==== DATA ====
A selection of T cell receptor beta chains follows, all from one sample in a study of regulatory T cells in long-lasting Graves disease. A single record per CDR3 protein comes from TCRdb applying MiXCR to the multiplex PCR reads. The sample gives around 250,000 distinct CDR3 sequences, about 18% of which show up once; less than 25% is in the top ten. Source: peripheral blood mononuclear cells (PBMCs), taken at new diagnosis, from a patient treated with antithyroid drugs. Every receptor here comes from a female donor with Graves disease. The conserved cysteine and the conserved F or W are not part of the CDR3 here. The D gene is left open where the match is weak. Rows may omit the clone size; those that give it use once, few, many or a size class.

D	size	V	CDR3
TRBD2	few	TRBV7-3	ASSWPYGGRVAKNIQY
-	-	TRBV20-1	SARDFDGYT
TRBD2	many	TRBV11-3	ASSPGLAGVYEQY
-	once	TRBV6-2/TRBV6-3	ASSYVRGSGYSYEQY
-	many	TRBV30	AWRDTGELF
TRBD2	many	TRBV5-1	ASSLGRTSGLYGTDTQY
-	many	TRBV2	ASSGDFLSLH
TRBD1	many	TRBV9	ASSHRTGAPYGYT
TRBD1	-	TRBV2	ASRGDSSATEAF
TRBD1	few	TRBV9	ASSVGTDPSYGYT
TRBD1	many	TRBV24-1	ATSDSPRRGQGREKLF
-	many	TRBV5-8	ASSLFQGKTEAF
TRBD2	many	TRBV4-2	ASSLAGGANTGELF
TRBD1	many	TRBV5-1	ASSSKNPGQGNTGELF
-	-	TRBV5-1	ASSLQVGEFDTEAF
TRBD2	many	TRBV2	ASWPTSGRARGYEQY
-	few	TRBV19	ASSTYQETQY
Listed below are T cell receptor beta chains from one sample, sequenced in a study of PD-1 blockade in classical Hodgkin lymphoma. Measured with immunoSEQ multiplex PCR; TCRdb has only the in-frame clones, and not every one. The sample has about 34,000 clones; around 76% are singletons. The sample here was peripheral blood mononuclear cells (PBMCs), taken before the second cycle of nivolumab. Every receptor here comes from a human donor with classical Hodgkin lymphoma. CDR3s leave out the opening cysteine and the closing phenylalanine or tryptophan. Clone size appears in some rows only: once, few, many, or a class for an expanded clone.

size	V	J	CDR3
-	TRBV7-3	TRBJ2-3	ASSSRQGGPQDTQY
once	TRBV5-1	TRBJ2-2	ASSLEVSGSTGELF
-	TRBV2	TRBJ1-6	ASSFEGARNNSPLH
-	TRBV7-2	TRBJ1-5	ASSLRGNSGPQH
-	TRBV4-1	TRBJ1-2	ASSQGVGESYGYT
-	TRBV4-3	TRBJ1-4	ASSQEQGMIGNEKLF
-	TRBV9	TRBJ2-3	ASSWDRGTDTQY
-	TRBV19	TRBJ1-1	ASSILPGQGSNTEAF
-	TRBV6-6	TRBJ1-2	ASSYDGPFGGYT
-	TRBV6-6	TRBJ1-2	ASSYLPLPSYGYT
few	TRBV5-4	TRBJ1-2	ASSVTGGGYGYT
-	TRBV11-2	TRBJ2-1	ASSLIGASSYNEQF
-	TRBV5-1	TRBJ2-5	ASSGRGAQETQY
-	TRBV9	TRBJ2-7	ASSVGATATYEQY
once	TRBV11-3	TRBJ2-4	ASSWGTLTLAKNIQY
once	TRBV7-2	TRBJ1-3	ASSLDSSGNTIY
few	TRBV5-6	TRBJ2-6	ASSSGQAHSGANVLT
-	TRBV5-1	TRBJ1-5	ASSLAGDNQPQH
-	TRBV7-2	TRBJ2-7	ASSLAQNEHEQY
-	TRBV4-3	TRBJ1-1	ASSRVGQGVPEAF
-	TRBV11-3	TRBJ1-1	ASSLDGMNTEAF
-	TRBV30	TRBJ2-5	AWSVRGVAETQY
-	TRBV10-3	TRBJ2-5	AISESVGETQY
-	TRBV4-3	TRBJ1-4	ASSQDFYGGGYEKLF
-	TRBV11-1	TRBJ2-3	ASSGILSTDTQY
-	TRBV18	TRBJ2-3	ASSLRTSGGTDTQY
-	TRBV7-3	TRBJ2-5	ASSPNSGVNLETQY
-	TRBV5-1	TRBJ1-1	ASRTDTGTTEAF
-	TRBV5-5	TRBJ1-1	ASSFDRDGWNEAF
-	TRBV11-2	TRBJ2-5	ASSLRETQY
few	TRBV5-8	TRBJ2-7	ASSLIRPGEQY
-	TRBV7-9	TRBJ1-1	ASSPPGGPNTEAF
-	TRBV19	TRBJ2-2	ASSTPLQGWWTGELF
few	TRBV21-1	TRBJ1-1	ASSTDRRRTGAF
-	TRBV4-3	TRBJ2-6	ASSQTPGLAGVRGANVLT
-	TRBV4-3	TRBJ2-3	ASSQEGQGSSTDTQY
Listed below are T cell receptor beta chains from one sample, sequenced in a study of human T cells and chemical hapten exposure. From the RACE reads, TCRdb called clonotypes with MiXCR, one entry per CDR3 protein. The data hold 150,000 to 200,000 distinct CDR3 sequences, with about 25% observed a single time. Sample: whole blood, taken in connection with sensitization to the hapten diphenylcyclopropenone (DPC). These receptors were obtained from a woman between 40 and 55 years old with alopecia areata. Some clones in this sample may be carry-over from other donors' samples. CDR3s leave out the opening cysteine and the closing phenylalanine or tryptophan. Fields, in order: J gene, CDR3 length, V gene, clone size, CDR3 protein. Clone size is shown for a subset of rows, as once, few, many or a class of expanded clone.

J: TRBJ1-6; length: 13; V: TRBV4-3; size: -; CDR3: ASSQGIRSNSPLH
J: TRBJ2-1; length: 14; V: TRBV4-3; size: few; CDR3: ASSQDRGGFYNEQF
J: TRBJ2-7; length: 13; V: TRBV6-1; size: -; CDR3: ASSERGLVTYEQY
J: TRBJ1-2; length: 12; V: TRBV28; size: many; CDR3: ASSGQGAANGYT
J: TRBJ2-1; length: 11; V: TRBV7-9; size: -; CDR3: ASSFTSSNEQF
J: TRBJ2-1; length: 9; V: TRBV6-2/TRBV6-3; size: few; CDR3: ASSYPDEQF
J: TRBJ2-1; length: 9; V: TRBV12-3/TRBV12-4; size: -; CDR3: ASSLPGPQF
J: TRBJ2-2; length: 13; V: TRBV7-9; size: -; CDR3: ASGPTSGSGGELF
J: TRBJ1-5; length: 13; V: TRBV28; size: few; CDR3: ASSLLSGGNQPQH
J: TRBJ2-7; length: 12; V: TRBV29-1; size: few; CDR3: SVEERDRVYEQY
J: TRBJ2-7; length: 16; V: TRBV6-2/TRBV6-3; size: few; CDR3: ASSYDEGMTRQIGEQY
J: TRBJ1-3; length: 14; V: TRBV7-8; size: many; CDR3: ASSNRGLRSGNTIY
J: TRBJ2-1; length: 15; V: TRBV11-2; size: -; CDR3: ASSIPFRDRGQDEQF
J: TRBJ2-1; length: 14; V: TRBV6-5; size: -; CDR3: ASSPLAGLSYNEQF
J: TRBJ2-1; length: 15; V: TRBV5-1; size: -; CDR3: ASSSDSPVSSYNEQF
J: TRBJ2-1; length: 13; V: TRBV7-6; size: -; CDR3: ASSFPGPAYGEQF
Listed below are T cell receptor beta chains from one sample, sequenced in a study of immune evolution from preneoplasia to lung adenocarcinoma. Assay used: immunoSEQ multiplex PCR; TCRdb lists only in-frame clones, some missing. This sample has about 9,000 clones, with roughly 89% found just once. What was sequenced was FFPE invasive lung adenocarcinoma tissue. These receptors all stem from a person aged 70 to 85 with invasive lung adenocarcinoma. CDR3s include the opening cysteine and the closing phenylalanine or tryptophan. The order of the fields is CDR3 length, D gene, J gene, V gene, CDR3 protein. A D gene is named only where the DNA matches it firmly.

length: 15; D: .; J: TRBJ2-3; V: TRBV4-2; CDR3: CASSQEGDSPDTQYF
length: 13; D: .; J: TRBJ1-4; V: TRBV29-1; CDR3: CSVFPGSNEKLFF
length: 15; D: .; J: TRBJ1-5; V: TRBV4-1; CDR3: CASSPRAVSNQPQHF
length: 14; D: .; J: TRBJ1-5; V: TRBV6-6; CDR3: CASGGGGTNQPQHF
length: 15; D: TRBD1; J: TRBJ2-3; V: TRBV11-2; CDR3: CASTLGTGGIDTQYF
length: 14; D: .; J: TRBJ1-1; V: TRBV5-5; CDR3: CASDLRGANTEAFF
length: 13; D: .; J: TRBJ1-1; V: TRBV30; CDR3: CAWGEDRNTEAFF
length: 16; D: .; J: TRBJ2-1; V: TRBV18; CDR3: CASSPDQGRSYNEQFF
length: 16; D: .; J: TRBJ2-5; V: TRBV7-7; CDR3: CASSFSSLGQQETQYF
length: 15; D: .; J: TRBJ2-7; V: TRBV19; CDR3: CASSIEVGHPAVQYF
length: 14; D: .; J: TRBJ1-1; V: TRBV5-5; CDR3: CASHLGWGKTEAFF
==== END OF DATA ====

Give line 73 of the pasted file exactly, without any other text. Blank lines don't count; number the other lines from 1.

J: TRBJ2-1; length: 15; V: TRBV5-1; size: -; CDR3: ASSSDSPVSSYNEQF